By Topic

Direct 4D parametric image reconstruction with plasma input and reference tissue models in reversible binding imaging

Sign In

Cookies must be enabled to login.After enabling cookies , please use refresh or reload or ctrl+f5 on the browser for the login options.

Formats Non-Member Member
$31 $13
Learn how you can qualify for the best price for this item!
Become an IEEE Member or Subscribe to
IEEE Xplore for exclusive pricing!
close button

puzzle piece

IEEE membership options for an individual and IEEE Xplore subscriptions for an organization offer the most affordable access to essential journal articles, conference papers, standards, eBooks, and eLearning courses.

Learn more about:

IEEE membership

IEEE Xplore subscriptions

4 Author(s)

The most active area in brain PET ligand development and imaging continues to involve receptor/transporter studies involving reversible binding. The focus of this work has been to develop direct 4D parametric image reconstruction techniques for reversible binding imaging. Based on a recent graphical analysis formulation, we developed a closed-form 4D EM algorithm to directly reconstruct distribution volume (DV) parametric images using a plasma input model. Furthermore, while previous work in the area of 4D imaging has been primarily limited to plasma input models, we sought to also develop reference tissue model schemes whereby distribution volume ratio (DVR) parametric images were reconstructed by the reference tissue model within the 4D image reconstruction task (using the cerebellum as reference). The means of parameters estimated from 55 human 11C-raclopride dynamic PET studies were used for simulation (22 realizations) using a mathematical brain phantom. Images were reconstructed using standard FBP or EM methods followed by modeling, as well as the proposed direct methods. Noise vs. bias quantitative measurements were performed in various regions of the brain. Direct 4D EM reconstruction resulted in substantial visual and quantitative accuracy improvements (over 100% noise reduction, with matched bias, in both plasma and reference-tissue input models). Notable improvements were also observed in the coefficient of variation (COV) of the estimated binding potential (BP) values, including even for the relatively low BP regions of grey and thalamus, suggesting the ability for robust parameter estimation even in such regions.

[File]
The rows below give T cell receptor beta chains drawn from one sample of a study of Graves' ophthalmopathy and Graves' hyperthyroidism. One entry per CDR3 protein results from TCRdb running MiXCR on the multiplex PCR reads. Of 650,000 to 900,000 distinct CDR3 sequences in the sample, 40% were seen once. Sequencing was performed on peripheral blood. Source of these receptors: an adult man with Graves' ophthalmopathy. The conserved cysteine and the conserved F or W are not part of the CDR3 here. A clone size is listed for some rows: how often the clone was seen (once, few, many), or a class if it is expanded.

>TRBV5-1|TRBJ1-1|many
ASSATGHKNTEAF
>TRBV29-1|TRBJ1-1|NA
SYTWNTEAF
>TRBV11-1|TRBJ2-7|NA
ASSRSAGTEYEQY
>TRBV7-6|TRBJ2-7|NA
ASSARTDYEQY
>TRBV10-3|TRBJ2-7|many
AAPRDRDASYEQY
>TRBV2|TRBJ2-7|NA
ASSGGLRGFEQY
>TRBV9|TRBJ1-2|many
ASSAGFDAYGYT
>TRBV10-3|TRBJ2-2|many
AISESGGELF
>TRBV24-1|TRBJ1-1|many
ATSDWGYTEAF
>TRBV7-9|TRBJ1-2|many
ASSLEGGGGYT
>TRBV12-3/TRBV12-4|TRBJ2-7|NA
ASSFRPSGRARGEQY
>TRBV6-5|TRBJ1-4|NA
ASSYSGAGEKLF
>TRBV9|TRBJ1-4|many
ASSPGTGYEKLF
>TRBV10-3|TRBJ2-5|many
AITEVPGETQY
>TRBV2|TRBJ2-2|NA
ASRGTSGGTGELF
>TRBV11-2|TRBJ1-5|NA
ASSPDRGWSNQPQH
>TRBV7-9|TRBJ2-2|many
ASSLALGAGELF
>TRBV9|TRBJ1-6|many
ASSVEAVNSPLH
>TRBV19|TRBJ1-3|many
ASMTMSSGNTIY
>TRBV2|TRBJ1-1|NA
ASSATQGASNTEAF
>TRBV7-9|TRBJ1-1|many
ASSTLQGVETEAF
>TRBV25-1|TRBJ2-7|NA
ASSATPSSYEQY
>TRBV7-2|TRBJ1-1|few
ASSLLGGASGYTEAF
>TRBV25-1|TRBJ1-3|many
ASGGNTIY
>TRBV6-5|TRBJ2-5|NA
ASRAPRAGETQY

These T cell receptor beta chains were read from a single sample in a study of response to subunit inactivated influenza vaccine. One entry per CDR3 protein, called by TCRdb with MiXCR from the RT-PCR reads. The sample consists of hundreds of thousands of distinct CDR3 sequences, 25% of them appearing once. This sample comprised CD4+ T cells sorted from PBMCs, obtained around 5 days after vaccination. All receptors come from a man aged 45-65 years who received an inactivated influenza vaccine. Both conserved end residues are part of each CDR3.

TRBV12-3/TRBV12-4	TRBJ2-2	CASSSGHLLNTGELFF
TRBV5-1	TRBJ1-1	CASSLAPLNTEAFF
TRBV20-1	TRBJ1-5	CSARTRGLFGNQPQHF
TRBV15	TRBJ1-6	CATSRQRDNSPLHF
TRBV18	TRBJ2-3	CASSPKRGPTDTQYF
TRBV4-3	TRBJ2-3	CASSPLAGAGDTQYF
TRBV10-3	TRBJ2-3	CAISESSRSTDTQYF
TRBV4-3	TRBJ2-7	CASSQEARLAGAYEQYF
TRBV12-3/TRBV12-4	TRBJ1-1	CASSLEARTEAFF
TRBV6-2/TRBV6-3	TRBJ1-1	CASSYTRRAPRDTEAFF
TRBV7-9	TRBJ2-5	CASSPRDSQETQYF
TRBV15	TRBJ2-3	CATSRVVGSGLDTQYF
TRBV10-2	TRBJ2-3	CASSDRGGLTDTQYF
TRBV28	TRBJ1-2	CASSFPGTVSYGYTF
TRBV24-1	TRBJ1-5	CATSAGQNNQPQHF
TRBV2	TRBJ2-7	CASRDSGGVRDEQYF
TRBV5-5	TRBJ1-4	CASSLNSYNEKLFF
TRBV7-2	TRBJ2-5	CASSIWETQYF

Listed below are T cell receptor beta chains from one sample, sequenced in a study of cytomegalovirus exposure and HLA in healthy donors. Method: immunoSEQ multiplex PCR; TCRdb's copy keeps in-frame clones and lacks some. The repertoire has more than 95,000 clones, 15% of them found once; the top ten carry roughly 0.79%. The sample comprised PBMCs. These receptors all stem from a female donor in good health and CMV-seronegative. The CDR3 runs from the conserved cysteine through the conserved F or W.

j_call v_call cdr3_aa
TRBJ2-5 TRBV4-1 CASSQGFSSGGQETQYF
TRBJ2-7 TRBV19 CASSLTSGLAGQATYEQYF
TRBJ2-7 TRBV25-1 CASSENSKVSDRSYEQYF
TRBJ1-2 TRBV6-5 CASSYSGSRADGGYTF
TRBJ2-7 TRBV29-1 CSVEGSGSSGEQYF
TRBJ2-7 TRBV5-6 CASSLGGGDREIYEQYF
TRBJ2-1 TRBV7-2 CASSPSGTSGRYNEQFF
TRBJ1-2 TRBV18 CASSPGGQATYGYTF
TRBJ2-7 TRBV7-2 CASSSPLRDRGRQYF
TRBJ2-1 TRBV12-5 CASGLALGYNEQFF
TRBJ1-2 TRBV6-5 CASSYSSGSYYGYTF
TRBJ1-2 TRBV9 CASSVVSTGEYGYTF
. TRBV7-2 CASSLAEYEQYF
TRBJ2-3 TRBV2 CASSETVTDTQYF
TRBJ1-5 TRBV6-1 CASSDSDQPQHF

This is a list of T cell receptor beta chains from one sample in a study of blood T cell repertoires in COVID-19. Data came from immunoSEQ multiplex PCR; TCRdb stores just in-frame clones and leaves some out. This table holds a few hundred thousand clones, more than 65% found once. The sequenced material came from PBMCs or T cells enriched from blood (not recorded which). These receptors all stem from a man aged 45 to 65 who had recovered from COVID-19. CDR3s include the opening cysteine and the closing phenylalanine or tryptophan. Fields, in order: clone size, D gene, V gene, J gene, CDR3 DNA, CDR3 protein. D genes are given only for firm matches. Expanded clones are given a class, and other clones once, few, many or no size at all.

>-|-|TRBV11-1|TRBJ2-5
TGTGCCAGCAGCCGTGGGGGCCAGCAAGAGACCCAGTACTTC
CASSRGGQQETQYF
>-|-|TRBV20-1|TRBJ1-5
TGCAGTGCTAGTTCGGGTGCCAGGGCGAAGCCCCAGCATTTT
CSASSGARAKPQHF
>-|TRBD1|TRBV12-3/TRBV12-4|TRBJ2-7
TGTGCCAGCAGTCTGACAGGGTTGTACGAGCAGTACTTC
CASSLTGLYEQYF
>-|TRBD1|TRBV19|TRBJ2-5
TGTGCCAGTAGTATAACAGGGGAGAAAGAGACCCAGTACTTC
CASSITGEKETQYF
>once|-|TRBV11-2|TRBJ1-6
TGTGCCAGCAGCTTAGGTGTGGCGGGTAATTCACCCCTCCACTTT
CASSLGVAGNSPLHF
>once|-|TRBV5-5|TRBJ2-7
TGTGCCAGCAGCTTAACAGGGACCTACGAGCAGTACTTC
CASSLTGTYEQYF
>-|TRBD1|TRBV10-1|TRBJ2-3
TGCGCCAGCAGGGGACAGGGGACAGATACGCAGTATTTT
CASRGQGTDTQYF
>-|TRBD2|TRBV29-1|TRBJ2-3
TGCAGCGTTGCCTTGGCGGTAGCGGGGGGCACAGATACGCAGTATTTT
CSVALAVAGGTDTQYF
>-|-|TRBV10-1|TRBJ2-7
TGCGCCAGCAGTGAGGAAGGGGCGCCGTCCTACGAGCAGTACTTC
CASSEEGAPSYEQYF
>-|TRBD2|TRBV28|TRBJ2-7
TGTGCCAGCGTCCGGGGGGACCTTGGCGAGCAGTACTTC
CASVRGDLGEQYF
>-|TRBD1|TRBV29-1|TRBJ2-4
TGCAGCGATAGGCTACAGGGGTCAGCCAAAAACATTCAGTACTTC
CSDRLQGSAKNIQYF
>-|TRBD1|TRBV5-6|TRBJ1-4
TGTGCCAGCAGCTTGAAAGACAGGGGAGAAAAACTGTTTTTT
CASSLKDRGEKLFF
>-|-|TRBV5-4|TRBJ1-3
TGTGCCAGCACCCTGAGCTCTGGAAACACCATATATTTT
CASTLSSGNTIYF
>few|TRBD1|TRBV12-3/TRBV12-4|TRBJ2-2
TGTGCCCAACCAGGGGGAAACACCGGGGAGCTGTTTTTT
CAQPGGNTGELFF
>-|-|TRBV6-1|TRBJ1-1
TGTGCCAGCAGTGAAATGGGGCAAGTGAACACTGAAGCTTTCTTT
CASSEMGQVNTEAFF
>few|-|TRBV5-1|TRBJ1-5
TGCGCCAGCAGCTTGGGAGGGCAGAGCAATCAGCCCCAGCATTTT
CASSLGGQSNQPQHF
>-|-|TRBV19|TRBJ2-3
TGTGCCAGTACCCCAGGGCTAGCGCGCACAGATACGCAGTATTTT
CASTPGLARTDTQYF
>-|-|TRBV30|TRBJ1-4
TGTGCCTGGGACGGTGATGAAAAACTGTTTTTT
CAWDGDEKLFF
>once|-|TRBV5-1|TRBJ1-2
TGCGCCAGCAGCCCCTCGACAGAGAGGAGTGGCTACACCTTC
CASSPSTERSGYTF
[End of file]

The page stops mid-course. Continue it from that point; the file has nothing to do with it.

Published in:

Nuclear Science Symposium Conference Record (NSS/MIC), 2009 IEEE

Date of Conference:

Oct. 24 2009-Nov. 1 2009